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Bared to You: A Crossfire Novel

Bared to You - Sylvia Day Review posted at: Read, Rinse, Repeat

"Graceful," "strong", "sliding fluidly", "moved with animal grace and arrogant economy", "turning in a leisurely pivot," and "easy and unhurried stride."

If you had to guess, to whom or what do those phrases refer? A leopard? Olympic champion sprinter Usain Bolt? Figure skater Michelle Kwan? Certainly, those descriptions could apply to any or all of them, but in this case, these are phrases describing the walking habits of Gideon Cross, the love interest in Bared to You. I noticed all of these early on in the novel, and I decided I had to make note of them. Let's also not forget to include: "every step he took commanded attention and respect," and "walking with that sleek, confident grace." And these were just in the first 100 pages. There were similar over-the-top descriptions of Gideon's body, face, hair, clothes, and of course, his prowess. Oh, he's also in his twenties and worth some $12 billion. So, it's no surprise that Eva fell immediately for him, and of course, he was crazed for her in return.

There was other silliness - Gideon owns just about every building Eva sets foot in: her apartment building, her office building, and a nightclub. Everyone in Eva's small circle is gorgeous, successful, and charming, and most are incredibly wealthy, including Eva herself. Yet, we're supposed to accept that these are all very messed-up people, but the only real evidence we see of that is that a couple of them have bad nightmares. Gideon also has some bad habits including grabbing Eva by the elbow and steering her everywhere and shoving his hands through his hair. Seriously, I should go back and count the number of times those acts were mentioned.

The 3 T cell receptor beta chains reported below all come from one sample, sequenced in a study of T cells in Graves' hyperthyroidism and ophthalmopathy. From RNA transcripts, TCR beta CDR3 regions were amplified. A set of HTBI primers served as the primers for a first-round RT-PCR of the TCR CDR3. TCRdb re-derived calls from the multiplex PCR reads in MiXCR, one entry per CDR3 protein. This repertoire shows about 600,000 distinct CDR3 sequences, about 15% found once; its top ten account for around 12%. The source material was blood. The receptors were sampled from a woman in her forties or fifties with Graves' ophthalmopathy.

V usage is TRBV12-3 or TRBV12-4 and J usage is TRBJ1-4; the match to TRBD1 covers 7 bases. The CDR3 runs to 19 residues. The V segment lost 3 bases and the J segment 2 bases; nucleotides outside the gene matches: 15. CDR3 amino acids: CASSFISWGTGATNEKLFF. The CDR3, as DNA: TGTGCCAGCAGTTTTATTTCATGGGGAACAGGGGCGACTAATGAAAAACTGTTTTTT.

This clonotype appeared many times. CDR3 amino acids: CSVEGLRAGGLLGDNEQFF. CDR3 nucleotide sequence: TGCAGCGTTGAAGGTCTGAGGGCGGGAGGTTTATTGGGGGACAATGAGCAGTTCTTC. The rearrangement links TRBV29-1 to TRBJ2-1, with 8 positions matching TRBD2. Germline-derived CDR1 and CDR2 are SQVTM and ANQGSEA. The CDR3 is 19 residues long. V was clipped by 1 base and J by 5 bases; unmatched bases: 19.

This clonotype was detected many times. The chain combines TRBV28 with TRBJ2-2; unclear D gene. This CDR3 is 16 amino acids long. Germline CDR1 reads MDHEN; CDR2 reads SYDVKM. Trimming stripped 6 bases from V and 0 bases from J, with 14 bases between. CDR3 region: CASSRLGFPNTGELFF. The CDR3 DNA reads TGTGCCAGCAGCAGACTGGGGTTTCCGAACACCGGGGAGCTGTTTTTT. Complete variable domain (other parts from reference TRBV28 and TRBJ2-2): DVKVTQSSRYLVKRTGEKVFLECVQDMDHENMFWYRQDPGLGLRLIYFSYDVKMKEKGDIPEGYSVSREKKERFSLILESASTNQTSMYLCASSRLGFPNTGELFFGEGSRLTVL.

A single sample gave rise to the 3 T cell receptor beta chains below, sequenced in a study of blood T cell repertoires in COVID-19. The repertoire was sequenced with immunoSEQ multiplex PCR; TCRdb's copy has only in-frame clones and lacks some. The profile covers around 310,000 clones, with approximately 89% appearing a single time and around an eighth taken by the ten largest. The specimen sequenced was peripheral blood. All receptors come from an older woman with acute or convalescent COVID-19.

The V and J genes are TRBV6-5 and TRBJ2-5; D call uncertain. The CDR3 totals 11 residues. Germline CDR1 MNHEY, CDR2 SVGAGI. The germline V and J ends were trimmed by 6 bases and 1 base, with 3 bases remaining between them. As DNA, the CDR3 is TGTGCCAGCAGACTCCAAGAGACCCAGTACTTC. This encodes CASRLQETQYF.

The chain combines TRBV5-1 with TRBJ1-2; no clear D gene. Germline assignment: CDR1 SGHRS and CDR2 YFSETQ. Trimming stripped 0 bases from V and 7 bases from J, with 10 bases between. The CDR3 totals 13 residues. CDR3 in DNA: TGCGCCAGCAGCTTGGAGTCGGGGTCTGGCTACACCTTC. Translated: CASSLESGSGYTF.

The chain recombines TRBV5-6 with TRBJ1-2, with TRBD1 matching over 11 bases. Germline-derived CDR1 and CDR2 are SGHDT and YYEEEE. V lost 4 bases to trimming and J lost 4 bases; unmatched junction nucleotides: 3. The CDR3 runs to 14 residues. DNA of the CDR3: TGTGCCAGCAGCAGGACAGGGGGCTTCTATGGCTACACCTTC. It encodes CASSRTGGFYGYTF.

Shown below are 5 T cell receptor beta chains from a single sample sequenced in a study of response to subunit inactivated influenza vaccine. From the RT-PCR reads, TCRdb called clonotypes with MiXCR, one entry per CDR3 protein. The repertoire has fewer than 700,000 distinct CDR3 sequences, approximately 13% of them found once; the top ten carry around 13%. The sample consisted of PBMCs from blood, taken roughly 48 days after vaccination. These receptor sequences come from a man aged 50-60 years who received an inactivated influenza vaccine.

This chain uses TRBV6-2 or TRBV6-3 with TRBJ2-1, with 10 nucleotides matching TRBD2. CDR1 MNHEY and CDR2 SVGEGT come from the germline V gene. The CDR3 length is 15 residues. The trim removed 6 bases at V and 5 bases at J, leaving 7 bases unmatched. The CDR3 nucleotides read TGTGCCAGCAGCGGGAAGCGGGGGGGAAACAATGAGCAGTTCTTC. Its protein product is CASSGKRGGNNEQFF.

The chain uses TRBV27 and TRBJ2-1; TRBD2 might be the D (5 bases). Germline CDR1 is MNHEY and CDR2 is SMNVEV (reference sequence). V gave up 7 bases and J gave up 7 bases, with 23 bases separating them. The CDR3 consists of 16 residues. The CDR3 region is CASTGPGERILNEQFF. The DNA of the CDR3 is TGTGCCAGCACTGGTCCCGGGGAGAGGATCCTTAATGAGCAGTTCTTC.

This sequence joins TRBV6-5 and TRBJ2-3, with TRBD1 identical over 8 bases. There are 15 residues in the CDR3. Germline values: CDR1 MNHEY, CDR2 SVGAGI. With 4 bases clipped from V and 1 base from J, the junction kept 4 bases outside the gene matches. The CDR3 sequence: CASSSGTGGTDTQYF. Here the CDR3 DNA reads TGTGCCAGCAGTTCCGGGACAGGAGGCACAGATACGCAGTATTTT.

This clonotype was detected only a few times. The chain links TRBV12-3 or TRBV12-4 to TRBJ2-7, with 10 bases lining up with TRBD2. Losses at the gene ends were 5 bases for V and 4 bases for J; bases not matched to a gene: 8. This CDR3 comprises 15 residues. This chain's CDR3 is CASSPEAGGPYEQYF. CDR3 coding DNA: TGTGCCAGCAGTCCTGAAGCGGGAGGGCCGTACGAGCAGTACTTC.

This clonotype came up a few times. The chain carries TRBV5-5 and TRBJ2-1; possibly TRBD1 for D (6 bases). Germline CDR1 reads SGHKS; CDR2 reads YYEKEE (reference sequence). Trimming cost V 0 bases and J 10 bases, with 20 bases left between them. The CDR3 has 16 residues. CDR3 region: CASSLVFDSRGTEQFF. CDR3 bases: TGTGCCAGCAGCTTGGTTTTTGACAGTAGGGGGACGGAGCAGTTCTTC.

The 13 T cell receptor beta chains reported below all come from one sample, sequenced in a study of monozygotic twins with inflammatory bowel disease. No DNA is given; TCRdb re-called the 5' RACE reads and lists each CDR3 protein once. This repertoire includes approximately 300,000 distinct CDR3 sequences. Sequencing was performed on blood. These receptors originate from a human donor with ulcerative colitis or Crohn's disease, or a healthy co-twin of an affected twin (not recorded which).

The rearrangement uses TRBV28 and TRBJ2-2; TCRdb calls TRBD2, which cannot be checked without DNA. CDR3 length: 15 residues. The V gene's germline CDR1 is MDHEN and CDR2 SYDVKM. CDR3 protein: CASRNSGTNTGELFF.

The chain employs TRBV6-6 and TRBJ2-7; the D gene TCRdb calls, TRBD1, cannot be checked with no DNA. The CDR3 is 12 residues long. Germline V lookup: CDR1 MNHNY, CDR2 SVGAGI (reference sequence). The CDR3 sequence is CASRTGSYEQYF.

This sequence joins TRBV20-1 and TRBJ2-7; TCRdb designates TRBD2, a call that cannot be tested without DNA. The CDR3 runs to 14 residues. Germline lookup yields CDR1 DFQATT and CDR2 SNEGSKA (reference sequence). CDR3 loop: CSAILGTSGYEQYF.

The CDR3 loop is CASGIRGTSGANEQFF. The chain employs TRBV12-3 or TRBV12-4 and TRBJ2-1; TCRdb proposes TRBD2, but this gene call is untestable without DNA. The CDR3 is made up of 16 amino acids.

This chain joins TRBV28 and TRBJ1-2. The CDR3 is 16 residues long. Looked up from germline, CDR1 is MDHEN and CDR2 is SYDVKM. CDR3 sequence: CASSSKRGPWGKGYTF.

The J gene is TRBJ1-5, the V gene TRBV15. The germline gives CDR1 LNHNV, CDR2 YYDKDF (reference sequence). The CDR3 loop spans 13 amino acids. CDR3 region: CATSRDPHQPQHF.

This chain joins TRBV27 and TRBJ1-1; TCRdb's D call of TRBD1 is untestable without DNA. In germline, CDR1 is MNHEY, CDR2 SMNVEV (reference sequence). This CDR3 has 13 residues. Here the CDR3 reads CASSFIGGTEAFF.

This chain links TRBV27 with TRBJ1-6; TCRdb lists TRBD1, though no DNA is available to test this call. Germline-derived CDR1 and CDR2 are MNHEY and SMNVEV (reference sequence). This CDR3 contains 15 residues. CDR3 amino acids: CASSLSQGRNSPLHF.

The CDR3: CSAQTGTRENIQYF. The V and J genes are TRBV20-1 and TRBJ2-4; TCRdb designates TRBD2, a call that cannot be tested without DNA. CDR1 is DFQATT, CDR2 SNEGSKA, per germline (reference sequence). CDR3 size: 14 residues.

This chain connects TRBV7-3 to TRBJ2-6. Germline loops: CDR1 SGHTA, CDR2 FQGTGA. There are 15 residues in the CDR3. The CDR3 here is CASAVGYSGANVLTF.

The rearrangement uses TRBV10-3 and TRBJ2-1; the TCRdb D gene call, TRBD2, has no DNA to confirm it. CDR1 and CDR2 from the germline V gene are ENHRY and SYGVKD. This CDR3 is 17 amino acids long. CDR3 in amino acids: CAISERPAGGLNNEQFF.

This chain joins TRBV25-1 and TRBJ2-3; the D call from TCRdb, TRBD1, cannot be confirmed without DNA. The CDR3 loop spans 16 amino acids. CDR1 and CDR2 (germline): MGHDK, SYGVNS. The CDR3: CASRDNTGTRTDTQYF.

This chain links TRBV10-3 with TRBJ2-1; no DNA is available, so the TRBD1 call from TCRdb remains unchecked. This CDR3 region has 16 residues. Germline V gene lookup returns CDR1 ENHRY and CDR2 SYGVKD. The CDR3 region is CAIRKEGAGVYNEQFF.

A book like this is difficult to review, because so much of it makes me laugh and/or cringe, and yet, for reasons I don't understand, I feel compelled to read it. I know some of it is due to just wanting to see what the fuss was about. Much of the story was repetitive; in the few weeks that the story covers, Christian and Ana (whoops, Gideon and Eva) fought, broke up, and got back together in spectacular fashion countless times. I didn't like Eva. She is petty, spiteful, and manipulative. I'm sure others think she's fabulous, but I found her much more distasteful than her Fifty Shades of Gruesome counterpart, whereas Gideon is immensely more likeable than that other dude.

I think it's safe to assume that if you liked Fifty Shades of Grotesque, you will enjoy Bared to You. Sylvia Day's writing skill is worlds beyond that of E.L. James. That may sound like faint praise, but it's praise nonetheless. If you hated Fifty Shades of Gross, you will, like me, probably find this book to be at least slightly more tolerable.